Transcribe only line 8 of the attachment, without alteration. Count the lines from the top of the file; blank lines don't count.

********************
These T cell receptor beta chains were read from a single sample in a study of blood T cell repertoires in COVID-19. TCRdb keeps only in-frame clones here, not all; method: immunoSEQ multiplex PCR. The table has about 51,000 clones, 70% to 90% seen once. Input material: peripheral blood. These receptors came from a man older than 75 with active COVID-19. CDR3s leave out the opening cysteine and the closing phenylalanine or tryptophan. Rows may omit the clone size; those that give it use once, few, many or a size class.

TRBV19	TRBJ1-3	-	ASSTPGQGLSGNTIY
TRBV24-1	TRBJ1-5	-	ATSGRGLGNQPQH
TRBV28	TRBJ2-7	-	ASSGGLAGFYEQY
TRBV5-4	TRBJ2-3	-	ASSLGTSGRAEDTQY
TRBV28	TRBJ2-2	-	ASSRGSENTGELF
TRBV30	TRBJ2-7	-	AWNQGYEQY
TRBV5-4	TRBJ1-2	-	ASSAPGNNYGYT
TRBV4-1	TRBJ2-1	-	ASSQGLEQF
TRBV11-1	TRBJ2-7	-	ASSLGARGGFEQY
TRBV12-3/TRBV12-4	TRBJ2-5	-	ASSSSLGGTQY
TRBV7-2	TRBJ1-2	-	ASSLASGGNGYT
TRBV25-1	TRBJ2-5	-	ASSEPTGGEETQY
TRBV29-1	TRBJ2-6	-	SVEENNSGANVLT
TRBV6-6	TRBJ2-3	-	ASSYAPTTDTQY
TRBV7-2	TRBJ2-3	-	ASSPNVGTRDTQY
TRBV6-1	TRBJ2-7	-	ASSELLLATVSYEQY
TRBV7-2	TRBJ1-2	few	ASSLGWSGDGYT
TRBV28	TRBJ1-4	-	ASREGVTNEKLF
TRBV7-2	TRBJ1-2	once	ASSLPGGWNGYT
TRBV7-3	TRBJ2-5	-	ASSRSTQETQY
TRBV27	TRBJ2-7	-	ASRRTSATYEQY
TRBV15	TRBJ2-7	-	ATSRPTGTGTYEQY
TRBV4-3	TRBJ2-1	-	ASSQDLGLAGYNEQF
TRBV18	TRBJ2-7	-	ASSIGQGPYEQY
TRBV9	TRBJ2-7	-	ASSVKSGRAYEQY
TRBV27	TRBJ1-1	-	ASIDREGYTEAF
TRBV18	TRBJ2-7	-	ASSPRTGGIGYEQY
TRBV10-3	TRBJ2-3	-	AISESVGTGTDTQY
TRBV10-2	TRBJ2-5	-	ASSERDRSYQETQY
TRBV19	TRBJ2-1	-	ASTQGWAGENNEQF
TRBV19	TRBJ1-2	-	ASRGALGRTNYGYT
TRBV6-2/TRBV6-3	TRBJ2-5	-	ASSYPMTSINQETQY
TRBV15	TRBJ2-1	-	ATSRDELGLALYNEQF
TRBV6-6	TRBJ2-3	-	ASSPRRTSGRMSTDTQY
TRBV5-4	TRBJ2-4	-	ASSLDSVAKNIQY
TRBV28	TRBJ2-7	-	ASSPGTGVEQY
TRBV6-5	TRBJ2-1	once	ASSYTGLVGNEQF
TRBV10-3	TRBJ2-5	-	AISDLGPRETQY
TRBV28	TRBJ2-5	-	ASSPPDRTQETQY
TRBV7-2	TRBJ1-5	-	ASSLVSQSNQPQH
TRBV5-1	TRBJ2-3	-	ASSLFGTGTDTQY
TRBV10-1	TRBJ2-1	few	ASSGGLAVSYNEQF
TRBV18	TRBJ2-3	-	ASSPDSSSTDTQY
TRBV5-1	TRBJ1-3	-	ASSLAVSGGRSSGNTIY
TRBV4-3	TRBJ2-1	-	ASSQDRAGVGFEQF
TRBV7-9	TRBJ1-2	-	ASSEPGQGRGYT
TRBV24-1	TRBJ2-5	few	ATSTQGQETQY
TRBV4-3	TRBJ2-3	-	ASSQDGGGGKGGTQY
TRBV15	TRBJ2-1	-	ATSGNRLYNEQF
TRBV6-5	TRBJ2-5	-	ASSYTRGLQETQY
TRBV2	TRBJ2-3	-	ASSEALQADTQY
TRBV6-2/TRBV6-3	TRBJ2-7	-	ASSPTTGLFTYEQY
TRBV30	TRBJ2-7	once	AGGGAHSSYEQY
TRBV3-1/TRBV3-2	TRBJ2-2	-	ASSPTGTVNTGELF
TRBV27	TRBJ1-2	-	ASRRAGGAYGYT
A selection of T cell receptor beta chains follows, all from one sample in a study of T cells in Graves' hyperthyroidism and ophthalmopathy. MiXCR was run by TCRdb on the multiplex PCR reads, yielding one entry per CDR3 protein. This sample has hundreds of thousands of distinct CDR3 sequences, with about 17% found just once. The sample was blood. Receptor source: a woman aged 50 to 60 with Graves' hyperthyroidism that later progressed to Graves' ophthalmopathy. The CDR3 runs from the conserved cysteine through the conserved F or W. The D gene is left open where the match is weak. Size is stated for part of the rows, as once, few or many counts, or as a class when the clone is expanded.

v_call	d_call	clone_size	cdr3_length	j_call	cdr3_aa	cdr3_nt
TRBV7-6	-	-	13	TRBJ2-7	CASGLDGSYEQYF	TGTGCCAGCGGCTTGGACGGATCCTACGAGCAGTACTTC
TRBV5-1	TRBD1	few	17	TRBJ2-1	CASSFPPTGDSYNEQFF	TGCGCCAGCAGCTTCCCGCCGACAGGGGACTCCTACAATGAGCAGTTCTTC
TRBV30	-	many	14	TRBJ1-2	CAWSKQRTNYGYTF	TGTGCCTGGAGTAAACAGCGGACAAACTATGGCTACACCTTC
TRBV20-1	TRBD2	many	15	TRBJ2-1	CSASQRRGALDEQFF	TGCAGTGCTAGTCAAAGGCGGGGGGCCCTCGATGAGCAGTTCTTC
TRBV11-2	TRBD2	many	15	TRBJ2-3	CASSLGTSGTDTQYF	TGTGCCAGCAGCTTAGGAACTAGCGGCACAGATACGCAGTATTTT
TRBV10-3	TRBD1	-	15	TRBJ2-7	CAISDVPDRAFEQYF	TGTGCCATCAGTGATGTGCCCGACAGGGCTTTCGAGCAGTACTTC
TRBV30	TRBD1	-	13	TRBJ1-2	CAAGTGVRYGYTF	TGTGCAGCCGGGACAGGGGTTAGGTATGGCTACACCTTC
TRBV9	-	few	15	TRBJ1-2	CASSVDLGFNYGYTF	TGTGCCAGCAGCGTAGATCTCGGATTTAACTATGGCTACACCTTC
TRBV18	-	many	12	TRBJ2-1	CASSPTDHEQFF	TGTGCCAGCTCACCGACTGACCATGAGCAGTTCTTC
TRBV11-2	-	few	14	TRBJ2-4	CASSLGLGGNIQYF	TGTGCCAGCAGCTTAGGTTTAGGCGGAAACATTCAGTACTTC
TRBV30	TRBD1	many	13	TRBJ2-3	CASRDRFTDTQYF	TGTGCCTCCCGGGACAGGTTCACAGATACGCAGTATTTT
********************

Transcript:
TRBV5-4	TRBJ1-2	-	ASSAPGNNYGYT